“Arrow” is a US produced superhero mystery-drama that is easily the best TV series of 2012. The main plot focuses on the fictional character of “ Green Arrow”, a creation of the action powerhouse DC Comics. It aired in North America on The CW, a channel that was home to another superhero drama series known as “Smallville”, which focused on the adolescent life of Superman. However, with a sharper cast and more intelligent script, “Arrow” is a huge step forward from “Smallville”. While this series will feature appearances by other classic DC characters, the more obscure narrative of Arrow provides viewers with a superhero perspective that hasn’t been seen before. While some viewers may be able to draw more than one parallel to “Batman”, “Arrow” still manages to be a refreshing change of pace in light of the inundation of classic superhero movies that is flooding theaters in the past few years. Canadian up-and-coming Stephen Amell, who also had a recurrent role starring as a fresh, young escort that becomes the main character’s competition in the sexy series “Hung” in 2011, portrays Oliver Queen. Oliver is just your average bachelor millionaire and sole survivor of the family yacht shipwreck, which left him inconveniently stranded on an uncharted island for five years. Among the seven people lost at sea were his father and his girlfriend’s sister. However, despite these tragic setbacks, Oliver’s isolation in the wild allowed him to develop the valuable skill of archery. After being found on the aforementioned uncharted island by fishermen, Oliver is armed with his bow, arrows, painstakingly achieved survival skills, and an unshakeable desire for justice. His motivation to do right is a complicated blend of remorse for his former bad-boy actions as well as the drive to fulfill the dying wish of his father. Oliver is ready to do battle with crime and corruption upon reentering the “civilized” society of Starling City—and there is plenty of trash for Arrow to take out.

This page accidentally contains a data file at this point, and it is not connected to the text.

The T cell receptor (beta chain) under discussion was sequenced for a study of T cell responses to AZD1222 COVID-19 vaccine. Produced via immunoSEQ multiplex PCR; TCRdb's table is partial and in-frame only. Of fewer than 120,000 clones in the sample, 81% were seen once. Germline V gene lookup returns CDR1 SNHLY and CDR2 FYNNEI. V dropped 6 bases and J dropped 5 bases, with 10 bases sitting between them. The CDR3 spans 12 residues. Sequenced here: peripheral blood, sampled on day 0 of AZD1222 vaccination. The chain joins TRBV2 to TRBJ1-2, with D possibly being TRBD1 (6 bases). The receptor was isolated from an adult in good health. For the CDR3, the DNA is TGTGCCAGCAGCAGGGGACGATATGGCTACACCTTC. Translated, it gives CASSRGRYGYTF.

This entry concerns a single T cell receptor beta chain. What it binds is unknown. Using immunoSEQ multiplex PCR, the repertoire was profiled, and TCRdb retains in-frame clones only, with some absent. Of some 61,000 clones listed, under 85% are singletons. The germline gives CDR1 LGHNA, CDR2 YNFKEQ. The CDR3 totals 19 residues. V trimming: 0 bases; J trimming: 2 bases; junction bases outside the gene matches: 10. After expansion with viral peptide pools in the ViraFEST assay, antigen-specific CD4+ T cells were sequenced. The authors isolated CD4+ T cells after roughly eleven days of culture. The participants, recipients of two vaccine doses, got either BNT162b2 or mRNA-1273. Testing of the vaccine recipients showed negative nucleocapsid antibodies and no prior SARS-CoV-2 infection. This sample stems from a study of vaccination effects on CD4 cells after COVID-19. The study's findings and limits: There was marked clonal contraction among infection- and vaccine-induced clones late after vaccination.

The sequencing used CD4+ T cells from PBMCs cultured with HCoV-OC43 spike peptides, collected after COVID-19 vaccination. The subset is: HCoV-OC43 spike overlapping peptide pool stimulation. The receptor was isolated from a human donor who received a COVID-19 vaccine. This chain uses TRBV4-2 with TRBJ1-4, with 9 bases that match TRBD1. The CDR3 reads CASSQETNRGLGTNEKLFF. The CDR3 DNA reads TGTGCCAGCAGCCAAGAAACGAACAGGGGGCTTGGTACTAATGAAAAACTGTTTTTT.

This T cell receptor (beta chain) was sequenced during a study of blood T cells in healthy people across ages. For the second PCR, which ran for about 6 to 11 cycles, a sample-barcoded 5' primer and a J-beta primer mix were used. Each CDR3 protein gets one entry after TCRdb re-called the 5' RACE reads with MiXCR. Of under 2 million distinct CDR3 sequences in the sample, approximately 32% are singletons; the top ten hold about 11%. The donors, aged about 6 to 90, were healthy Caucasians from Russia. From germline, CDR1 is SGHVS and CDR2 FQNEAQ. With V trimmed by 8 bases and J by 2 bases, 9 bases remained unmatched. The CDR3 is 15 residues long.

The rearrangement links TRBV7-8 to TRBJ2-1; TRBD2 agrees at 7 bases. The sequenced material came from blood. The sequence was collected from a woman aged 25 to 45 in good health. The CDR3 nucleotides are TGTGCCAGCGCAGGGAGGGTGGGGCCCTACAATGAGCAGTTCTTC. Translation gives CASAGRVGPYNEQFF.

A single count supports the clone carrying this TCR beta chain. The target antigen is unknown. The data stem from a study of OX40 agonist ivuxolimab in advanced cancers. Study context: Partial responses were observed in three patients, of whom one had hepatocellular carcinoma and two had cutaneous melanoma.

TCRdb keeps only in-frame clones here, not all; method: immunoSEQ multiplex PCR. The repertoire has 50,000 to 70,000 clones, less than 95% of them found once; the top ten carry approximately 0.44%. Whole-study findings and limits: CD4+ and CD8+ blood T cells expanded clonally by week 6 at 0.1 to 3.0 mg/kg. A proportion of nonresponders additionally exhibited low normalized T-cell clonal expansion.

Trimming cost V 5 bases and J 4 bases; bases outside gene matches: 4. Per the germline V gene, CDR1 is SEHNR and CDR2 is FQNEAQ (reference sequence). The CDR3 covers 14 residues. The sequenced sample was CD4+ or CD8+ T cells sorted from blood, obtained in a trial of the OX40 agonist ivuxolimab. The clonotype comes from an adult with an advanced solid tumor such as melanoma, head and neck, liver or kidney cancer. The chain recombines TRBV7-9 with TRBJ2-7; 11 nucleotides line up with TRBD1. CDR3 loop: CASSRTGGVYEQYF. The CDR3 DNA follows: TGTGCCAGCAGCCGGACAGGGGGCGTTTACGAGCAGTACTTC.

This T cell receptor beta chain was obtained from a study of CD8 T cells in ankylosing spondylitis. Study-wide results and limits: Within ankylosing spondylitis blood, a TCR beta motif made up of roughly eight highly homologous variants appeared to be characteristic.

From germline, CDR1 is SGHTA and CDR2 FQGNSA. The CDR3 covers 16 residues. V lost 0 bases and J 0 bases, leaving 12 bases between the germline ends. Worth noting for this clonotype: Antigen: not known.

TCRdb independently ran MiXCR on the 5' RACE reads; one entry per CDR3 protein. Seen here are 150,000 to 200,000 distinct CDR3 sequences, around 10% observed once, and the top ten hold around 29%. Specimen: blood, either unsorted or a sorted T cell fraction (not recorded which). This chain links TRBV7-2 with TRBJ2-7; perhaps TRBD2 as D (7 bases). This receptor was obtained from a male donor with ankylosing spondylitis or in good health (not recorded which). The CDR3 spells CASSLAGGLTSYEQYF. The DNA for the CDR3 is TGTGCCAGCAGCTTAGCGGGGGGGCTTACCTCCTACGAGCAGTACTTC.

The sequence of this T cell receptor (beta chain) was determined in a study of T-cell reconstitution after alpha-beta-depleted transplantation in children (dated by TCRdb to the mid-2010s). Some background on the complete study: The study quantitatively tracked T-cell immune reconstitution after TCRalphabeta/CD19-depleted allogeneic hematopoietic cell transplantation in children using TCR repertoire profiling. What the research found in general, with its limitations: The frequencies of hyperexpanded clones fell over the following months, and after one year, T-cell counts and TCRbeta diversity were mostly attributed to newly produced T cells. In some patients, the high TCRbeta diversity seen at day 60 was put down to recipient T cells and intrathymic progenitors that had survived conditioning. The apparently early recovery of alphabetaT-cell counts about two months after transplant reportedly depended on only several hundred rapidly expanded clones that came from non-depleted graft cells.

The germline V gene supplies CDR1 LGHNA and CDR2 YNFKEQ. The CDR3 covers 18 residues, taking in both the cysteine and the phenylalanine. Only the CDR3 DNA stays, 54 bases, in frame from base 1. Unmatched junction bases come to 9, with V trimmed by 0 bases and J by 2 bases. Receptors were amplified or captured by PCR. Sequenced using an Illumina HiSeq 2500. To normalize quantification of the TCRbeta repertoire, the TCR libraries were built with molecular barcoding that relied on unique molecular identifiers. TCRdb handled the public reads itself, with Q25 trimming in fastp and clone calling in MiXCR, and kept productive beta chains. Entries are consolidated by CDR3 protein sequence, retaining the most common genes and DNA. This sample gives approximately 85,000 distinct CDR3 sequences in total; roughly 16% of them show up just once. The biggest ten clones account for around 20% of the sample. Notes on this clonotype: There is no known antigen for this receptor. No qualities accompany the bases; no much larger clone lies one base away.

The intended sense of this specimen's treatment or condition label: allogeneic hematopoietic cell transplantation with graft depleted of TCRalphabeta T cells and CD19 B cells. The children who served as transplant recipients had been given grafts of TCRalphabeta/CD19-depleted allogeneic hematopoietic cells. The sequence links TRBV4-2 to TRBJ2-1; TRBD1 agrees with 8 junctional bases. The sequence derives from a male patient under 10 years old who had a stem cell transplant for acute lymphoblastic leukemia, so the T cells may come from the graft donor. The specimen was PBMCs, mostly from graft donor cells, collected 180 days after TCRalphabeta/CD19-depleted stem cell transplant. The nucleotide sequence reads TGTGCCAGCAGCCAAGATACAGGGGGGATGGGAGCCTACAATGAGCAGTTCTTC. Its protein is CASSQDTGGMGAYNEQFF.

Although the show hasn’t been running long, the initial critical reviews are generally favorable. One thing that makes “Arrow” so interesting to viewers is the various inner conflicts experienced by characters in the show. One the one hand, viewers see Oliver struggling to walk the line between keeping up his former bad-boy persona during the day and gaining comfort in his position as masked vigilante at night. It is something of a relief to see a character with some depth, a character that was less than perfect but has seen the error of their ways and decided to change. Another interesting subplot offered to viewers is the somewhat tormented romance between Oliver and Lauren. The man bends over backwards for her, but she’s not sure she can trust him, and when she starts to warm up to him, he’s forced to push her away again. It’s exciting to watch this push and pull game in their relationship. Perhaps the most interesting mystery of all is the enigma of Oliver’s mother and her suspicious involvement in the shipwreck that took the life of her own husband. This subplot provides a fair amount of tension and an added layer of secrecy to the proceedings.